A PhD thesis presenting a comprehensive history of management consulting to the UK Government. The abstract reads as follows:
"Management consultants have been important, but hitherto largely unnoticed, features of the postwar British state. This thesis traces the emergence and development of the relationship between management consultancies and the British state. It seeks to answer three questions. First, why were management consultants brought into the machinery of the state? Second, how has state power been impacted by bringing profit-seeking actors into the machinery of the state? And third, how has the nature of management consultancy changed over time?
The thesis demonstrates the role consultants played in major developments in the postwar period. The role of British consultants in helping to professionalise the civil service in the 1960s is considered, and contrasted with the impact American consultants had in seeking to overturn perceived British decline in the 1970s. Consultancies from accounting backgrounds turned their hands to attempts to automate major state operations in the 1980s. Specific case studies interrogate how consultancies influenced the policy fields of health service reform and social security benefits. And the work of consultancies during New Labour’s public sector reforms and moves towards outsourcing of state services in the 1990s and 2000s is analysed.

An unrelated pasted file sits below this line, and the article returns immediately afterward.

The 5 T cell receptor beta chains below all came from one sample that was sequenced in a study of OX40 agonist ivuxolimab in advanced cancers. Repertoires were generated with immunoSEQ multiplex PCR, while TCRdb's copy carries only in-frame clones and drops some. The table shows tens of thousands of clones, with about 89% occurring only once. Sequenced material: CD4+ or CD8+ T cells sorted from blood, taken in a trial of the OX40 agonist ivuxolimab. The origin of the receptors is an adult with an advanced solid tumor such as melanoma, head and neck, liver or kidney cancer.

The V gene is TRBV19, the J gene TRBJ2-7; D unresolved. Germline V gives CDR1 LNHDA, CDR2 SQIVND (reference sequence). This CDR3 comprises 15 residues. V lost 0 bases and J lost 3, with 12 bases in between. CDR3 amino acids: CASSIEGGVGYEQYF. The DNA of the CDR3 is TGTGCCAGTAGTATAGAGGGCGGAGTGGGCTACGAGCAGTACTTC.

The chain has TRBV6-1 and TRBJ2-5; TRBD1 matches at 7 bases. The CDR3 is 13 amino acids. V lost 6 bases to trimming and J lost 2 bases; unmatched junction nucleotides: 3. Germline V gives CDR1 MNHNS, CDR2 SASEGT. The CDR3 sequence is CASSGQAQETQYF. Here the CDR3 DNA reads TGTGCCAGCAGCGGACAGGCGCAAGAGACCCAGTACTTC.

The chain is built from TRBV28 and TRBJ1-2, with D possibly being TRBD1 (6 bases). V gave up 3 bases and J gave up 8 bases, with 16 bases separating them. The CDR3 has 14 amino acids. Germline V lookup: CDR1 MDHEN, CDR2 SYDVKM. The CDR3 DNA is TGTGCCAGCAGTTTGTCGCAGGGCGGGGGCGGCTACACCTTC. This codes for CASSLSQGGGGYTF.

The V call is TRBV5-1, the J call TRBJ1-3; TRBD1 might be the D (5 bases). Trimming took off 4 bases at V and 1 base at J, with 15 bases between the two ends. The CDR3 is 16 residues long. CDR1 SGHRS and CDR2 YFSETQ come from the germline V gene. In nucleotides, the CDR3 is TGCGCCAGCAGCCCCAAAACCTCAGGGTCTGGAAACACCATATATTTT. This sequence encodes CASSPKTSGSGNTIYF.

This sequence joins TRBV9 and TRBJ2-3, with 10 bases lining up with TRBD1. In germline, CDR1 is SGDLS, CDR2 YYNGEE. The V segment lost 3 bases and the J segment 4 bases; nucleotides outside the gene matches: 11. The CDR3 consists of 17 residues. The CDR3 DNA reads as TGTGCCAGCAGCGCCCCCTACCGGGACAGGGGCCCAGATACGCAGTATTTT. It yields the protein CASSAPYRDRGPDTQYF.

The history of the work of these varied consultancies helps to deepen and further nuance understandings of the nature of state power and the role of elite networks and governing circles in postwar Britain."
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